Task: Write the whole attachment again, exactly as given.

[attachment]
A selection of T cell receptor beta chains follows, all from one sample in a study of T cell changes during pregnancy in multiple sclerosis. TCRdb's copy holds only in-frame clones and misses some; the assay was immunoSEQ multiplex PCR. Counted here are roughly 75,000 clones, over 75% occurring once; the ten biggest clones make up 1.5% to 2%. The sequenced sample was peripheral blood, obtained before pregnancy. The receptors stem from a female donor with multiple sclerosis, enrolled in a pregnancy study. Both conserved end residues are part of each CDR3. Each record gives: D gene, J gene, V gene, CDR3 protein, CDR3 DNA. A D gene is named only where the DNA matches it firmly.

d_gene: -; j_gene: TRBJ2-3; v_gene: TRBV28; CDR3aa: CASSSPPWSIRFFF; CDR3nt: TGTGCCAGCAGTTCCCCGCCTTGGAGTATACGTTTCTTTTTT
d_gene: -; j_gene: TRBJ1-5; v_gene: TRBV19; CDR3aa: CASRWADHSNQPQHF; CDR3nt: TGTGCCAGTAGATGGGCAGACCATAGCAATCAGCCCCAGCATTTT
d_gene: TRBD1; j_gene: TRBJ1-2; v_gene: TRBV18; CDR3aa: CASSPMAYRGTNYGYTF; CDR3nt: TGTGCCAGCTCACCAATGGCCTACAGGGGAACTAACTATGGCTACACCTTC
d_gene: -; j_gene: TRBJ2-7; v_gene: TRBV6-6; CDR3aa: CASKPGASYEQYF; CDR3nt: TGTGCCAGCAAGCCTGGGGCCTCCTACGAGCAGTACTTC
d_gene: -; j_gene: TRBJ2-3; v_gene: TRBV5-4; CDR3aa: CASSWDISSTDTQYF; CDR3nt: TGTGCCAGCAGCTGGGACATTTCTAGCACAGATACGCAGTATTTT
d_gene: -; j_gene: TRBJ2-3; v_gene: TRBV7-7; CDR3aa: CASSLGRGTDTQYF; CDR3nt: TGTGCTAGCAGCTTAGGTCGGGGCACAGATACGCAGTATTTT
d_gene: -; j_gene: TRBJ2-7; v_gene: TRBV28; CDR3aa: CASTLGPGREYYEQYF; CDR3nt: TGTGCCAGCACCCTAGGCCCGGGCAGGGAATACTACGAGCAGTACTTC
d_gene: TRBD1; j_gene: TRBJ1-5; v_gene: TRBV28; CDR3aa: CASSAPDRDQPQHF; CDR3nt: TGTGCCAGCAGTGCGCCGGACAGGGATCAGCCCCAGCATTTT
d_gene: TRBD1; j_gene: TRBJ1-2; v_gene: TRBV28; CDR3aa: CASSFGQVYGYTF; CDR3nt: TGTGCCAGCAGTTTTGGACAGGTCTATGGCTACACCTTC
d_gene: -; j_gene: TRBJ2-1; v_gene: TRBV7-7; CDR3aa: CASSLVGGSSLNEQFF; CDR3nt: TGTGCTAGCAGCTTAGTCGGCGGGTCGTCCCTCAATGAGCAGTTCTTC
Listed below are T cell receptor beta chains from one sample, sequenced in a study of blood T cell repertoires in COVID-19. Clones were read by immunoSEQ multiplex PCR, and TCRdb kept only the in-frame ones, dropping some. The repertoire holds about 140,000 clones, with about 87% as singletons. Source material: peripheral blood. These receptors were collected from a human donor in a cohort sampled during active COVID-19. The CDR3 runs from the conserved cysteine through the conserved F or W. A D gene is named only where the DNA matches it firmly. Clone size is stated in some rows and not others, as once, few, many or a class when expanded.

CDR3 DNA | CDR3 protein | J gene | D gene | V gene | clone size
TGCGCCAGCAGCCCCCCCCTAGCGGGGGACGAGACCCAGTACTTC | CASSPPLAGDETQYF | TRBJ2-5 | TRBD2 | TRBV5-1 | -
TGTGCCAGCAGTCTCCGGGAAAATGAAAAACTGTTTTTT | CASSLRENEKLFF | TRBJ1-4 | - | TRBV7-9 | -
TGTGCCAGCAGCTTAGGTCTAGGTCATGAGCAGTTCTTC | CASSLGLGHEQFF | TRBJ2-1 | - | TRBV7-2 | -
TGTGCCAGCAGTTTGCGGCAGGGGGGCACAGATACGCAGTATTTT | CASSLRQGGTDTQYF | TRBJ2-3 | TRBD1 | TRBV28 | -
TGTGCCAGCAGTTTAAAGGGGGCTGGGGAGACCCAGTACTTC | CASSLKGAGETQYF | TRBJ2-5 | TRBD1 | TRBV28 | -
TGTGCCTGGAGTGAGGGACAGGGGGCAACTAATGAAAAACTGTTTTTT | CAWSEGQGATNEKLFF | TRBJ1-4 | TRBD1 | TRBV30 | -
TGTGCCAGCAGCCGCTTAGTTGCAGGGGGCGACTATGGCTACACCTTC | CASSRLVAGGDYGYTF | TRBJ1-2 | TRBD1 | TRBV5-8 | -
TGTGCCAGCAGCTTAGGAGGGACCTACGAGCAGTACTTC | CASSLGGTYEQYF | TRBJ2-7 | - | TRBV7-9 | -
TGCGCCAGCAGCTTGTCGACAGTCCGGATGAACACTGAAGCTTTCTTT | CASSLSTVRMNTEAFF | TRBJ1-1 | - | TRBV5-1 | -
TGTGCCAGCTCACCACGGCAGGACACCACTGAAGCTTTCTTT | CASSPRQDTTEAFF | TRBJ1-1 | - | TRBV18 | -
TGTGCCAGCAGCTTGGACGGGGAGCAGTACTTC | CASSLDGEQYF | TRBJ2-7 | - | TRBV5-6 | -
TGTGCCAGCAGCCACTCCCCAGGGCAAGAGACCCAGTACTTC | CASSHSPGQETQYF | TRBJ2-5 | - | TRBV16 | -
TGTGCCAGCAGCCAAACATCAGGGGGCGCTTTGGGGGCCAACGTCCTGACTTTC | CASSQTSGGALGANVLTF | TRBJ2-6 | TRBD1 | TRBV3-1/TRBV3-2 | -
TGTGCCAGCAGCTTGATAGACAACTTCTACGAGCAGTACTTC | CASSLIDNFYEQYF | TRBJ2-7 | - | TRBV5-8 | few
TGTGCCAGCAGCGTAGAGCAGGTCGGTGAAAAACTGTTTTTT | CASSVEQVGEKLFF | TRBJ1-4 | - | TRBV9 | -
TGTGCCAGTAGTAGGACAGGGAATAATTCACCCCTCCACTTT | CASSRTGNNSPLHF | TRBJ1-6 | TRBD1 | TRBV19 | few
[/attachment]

A selection of T cell receptor beta chains follows, all from one sample in a study of T cell changes during pregnancy in multiple sclerosis. TCRdb's copy holds only in-frame clones and misses some; the assay was immunoSEQ multiplex PCR. Counted here are roughly 75,000 clones, over 75% occurring once; the ten biggest clones make up 1.5% to 2%. The sequenced sample was peripheral blood, obtained before pregnancy. The receptors stem from a female donor with multiple sclerosis, enrolled in a pregnancy study. Both conserved end residues are part of each CDR3. Each record gives: D gene, J gene, V gene, CDR3 protein, CDR3 DNA. A D gene is named only where the DNA matches it firmly.

d_gene: -; j_gene: TRBJ2-3; v_gene: TRBV28; CDR3aa: CASSSPPWSIRFFF; CDR3nt: TGTGCCAGCAGTTCCCCGCCTTGGAGTATACGTTTCTTTTTT
d_gene: -; j_gene: TRBJ1-5; v_gene: TRBV19; CDR3aa: CASRWADHSNQPQHF; CDR3nt: TGTGCCAGTAGATGGGCAGACCATAGCAATCAGCCCCAGCATTTT
d_gene: TRBD1; j_gene: TRBJ1-2; v_gene: TRBV18; CDR3aa: CASSPMAYRGTNYGYTF; CDR3nt: TGTGCCAGCTCACCAATGGCCTACAGGGGAACTAACTATGGCTACACCTTC
d_gene: -; j_gene: TRBJ2-7; v_gene: TRBV6-6; CDR3aa: CASKPGASYEQYF; CDR3nt: TGTGCCAGCAAGCCTGGGGCCTCCTACGAGCAGTACTTC
d_gene: -; j_gene: TRBJ2-3; v_gene: TRBV5-4; CDR3aa: CASSWDISSTDTQYF; CDR3nt: TGTGCCAGCAGCTGGGACATTTCTAGCACAGATACGCAGTATTTT
d_gene: -; j_gene: TRBJ2-3; v_gene: TRBV7-7; CDR3aa: CASSLGRGTDTQYF; CDR3nt: TGTGCTAGCAGCTTAGGTCGGGGCACAGATACGCAGTATTTT
d_gene: -; j_gene: TRBJ2-7; v_gene: TRBV28; CDR3aa: CASTLGPGREYYEQYF; CDR3nt: TGTGCCAGCACCCTAGGCCCGGGCAGGGAATACTACGAGCAGTACTTC
d_gene: TRBD1; j_gene: TRBJ1-5; v_gene: TRBV28; CDR3aa: CASSAPDRDQPQHF; CDR3nt: TGTGCCAGCAGTGCGCCGGACAGGGATCAGCCCCAGCATTTT
d_gene: TRBD1; j_gene: TRBJ1-2; v_gene: TRBV28; CDR3aa: CASSFGQVYGYTF; CDR3nt: TGTGCCAGCAGTTTTGGACAGGTCTATGGCTACACCTTC
d_gene: -; j_gene: TRBJ2-1; v_gene: TRBV7-7; CDR3aa: CASSLVGGSSLNEQFF; CDR3nt: TGTGCTAGCAGCTTAGTCGGCGGGTCGTCCCTCAATGAGCAGTTCTTC
Listed below are T cell receptor beta chains from one sample, sequenced in a study of blood T cell repertoires in COVID-19. Clones were read by immunoSEQ multiplex PCR, and TCRdb kept only the in-frame ones, dropping some. The repertoire holds about 140,000 clones, with about 87% as singletons. Source material: peripheral blood. These receptors were collected from a human donor in a cohort sampled during active COVID-19. The CDR3 runs from the conserved cysteine through the conserved F or W. A D gene is named only where the DNA matches it firmly. Clone size is stated in some rows and not others, as once, few, many or a class when expanded.

CDR3 DNA | CDR3 protein | J gene | D gene | V gene | clone size
TGCGCCAGCAGCCCCCCCCTAGCGGGGGACGAGACCCAGTACTTC | CASSPPLAGDETQYF | TRBJ2-5 | TRBD2 | TRBV5-1 | -
TGTGCCAGCAGTCTCCGGGAAAATGAAAAACTGTTTTTT | CASSLRENEKLFF | TRBJ1-4 | - | TRBV7-9 | -
TGTGCCAGCAGCTTAGGTCTAGGTCATGAGCAGTTCTTC | CASSLGLGHEQFF | TRBJ2-1 | - | TRBV7-2 | -
TGTGCCAGCAGTTTGCGGCAGGGGGGCACAGATACGCAGTATTTT | CASSLRQGGTDTQYF | TRBJ2-3 | TRBD1 | TRBV28 | -
TGTGCCAGCAGTTTAAAGGGGGCTGGGGAGACCCAGTACTTC | CASSLKGAGETQYF | TRBJ2-5 | TRBD1 | TRBV28 | -
TGTGCCTGGAGTGAGGGACAGGGGGCAACTAATGAAAAACTGTTTTTT | CAWSEGQGATNEKLFF | TRBJ1-4 | TRBD1 | TRBV30 | -
TGTGCCAGCAGCCGCTTAGTTGCAGGGGGCGACTATGGCTACACCTTC | CASSRLVAGGDYGYTF | TRBJ1-2 | TRBD1 | TRBV5-8 | -
TGTGCCAGCAGCTTAGGAGGGACCTACGAGCAGTACTTC | CASSLGGTYEQYF | TRBJ2-7 | - | TRBV7-9 | -
TGCGCCAGCAGCTTGTCGACAGTCCGGATGAACACTGAAGCTTTCTTT | CASSLSTVRMNTEAFF | TRBJ1-1 | - | TRBV5-1 | -
TGTGCCAGCTCACCACGGCAGGACACCACTGAAGCTTTCTTT | CASSPRQDTTEAFF | TRBJ1-1 | - | TRBV18 | -
TGTGCCAGCAGCTTGGACGGGGAGCAGTACTTC | CASSLDGEQYF | TRBJ2-7 | - | TRBV5-6 | -
TGTGCCAGCAGCCACTCCCCAGGGCAAGAGACCCAGTACTTC | CASSHSPGQETQYF | TRBJ2-5 | - | TRBV16 | -
TGTGCCAGCAGCCAAACATCAGGGGGCGCTTTGGGGGCCAACGTCCTGACTTTC | CASSQTSGGALGANVLTF | TRBJ2-6 | TRBD1 | TRBV3-1/TRBV3-2 | -
TGTGCCAGCAGCTTGATAGACAACTTCTACGAGCAGTACTTC | CASSLIDNFYEQYF | TRBJ2-7 | - | TRBV5-8 | few
TGTGCCAGCAGCGTAGAGCAGGTCGGTGAAAAACTGTTTTTT | CASSVEQVGEKLFF | TRBJ1-4 | - | TRBV9 | -
TGTGCCAGTAGTAGGACAGGGAATAATTCACCCCTCCACTTT | CASSRTGNNSPLHF | TRBJ1-6 | TRBD1 | TRBV19 | few